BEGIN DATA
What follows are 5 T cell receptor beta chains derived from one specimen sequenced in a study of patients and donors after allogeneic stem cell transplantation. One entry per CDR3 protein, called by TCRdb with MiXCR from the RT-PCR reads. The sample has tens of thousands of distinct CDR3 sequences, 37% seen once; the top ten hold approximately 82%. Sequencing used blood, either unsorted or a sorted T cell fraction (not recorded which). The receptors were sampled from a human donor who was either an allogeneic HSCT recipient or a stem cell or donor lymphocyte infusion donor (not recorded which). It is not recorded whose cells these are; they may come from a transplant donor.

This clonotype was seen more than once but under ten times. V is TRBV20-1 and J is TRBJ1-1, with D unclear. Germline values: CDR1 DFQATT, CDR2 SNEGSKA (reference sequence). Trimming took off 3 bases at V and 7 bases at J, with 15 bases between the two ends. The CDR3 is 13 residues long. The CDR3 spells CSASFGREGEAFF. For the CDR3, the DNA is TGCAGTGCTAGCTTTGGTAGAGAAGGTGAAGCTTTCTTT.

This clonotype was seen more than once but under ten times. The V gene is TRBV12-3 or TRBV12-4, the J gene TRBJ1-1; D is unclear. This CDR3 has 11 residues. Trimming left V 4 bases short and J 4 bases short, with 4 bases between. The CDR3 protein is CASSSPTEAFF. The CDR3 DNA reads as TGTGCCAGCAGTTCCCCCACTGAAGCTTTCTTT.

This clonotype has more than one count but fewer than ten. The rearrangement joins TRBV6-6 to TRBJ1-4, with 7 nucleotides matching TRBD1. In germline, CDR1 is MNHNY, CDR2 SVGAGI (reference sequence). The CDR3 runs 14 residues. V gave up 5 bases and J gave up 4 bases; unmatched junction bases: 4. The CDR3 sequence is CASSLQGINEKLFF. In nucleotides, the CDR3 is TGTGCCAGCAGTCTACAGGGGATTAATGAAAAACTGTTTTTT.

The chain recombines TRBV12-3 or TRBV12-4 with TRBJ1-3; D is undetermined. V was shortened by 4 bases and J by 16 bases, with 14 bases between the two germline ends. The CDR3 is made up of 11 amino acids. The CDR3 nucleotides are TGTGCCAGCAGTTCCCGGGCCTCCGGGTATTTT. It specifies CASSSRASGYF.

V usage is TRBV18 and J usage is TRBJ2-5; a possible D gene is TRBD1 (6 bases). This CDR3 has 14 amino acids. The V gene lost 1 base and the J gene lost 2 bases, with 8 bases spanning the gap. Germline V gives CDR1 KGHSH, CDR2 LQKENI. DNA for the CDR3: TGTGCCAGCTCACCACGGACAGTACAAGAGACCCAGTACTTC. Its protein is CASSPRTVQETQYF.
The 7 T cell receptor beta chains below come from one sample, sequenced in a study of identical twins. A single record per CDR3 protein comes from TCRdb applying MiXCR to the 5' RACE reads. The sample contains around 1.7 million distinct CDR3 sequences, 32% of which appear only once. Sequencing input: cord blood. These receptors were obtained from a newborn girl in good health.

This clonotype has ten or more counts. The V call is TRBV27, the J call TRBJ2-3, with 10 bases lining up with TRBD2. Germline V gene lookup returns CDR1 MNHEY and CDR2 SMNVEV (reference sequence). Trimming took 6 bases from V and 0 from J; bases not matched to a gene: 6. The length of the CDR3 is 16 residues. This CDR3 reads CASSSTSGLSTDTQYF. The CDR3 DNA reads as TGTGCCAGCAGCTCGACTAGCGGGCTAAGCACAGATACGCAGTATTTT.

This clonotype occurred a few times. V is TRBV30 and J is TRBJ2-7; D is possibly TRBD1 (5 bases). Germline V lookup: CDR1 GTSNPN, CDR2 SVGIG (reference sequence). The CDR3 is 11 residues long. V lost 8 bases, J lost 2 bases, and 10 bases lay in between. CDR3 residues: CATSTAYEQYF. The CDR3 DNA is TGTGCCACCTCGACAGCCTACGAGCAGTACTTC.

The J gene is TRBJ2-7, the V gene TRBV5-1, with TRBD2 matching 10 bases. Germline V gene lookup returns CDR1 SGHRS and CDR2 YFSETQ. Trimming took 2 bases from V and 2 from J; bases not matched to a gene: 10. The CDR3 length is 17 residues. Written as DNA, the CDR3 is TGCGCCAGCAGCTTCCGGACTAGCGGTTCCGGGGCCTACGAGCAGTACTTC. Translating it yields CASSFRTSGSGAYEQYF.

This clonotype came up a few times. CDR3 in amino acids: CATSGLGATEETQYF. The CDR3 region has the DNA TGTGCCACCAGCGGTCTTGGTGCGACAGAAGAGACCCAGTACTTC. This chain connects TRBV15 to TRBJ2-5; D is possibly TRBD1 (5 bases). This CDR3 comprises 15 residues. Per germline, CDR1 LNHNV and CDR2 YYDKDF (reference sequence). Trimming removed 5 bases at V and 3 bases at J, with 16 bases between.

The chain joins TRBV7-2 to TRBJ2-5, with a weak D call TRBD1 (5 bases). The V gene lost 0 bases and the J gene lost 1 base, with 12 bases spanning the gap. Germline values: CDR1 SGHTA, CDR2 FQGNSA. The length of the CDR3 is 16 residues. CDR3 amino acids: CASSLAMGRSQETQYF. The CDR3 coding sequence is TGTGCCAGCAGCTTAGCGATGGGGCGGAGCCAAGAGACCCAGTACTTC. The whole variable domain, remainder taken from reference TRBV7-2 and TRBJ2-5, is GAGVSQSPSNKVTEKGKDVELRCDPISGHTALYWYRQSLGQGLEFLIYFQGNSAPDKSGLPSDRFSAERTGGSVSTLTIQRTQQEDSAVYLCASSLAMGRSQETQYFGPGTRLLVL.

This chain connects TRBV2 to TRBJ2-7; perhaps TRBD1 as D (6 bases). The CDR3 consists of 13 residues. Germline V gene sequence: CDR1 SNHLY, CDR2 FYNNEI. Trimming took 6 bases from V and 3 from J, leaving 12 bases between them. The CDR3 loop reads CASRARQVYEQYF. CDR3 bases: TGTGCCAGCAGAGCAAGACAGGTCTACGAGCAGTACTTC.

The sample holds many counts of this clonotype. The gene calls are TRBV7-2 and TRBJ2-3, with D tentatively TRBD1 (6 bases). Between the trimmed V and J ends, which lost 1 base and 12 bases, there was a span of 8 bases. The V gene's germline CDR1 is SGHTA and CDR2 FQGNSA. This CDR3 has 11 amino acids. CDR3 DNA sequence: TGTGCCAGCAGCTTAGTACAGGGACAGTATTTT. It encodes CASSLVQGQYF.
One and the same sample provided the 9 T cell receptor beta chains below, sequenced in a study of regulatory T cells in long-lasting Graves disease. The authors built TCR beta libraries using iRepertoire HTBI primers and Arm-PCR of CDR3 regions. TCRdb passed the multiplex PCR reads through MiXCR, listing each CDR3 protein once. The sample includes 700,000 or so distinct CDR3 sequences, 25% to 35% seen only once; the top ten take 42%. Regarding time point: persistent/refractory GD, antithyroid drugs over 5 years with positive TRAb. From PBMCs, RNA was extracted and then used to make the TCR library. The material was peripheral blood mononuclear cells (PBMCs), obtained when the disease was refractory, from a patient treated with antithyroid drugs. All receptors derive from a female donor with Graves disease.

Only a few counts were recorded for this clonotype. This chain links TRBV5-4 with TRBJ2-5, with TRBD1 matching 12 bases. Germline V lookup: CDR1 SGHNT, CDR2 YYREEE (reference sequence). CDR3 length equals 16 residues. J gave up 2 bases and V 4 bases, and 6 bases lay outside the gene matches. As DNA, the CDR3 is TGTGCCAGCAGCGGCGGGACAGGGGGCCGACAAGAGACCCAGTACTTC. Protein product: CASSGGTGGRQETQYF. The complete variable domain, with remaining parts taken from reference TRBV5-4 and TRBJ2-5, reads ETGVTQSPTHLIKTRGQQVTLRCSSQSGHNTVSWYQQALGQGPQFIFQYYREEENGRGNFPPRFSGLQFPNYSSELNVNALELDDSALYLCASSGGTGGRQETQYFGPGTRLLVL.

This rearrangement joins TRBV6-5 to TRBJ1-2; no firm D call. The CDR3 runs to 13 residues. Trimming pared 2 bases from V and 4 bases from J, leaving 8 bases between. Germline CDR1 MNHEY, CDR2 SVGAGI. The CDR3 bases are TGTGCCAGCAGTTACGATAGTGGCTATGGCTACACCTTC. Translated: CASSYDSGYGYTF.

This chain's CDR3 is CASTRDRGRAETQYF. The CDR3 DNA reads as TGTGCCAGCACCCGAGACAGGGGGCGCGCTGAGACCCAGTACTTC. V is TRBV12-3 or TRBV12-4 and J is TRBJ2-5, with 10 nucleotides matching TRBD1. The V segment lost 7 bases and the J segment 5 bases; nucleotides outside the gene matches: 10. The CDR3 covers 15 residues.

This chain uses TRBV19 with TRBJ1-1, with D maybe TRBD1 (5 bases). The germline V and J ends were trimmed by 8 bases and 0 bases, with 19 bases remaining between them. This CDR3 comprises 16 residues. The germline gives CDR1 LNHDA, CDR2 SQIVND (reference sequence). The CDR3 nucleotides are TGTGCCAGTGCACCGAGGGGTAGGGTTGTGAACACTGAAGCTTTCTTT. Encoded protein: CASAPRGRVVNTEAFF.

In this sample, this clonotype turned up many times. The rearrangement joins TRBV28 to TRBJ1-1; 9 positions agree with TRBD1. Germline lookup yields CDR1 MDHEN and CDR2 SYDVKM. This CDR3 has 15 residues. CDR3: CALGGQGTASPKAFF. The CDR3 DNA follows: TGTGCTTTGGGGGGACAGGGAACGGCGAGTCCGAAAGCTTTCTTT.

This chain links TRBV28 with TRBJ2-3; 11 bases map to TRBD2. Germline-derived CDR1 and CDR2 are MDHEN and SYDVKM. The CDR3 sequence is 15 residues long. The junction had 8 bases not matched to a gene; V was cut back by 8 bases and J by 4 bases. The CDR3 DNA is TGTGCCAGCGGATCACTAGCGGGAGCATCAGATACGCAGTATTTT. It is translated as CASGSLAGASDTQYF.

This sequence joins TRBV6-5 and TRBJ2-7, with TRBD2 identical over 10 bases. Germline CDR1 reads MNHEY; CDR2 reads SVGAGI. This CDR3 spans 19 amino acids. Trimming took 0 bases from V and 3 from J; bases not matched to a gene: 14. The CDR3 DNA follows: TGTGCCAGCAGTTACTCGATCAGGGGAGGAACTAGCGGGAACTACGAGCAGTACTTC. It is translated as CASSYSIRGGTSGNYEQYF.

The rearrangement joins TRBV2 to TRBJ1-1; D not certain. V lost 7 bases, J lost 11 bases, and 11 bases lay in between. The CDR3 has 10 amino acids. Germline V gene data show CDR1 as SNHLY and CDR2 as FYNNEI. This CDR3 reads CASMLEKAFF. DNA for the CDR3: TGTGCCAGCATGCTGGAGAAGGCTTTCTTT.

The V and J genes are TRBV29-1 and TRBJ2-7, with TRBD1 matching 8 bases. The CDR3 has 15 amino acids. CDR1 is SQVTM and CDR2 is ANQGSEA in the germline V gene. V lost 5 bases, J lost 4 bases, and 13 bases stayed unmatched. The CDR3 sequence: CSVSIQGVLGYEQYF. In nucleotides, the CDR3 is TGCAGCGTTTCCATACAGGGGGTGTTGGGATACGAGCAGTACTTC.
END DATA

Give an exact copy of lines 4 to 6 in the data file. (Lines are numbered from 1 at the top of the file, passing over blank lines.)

This clonotype has more than one count but fewer than ten. The rearrangement joins TRBV6-6 to TRBJ1-4, with 7 nucleotides matching TRBD1. In germline, CDR1 is MNHNY, CDR2 SVGAGI (reference sequence). The CDR3 runs 14 residues. V gave up 5 bases and J gave up 4 bases; unmatched junction bases: 4. The CDR3 sequence is CASSLQGINEKLFF. In nucleotides, the CDR3 is TGTGCCAGCAGTCTACAGGGGATTAATGAAAAACTGTTTTTT.

The chain recombines TRBV12-3 or TRBV12-4 with TRBJ1-3; D is undetermined. V was shortened by 4 bases and J by 16 bases, with 14 bases between the two germline ends. The CDR3 is made up of 11 amino acids. The CDR3 nucleotides are TGTGCCAGCAGTTCCCGGGCCTCCGGGTATTTT. It specifies CASSSRASGYF.

V usage is TRBV18 and J usage is TRBJ2-5; a possible D gene is TRBD1 (6 bases). This CDR3 has 14 amino acids. The V gene lost 1 base and the J gene lost 2 bases, with 8 bases spanning the gap. Germline V gives CDR1 KGHSH, CDR2 LQKENI. DNA for the CDR3: TGTGCCAGCTCACCACGGACAGTACAAGAGACCCAGTACTTC. Its protein is CASSPRTVQETQYF.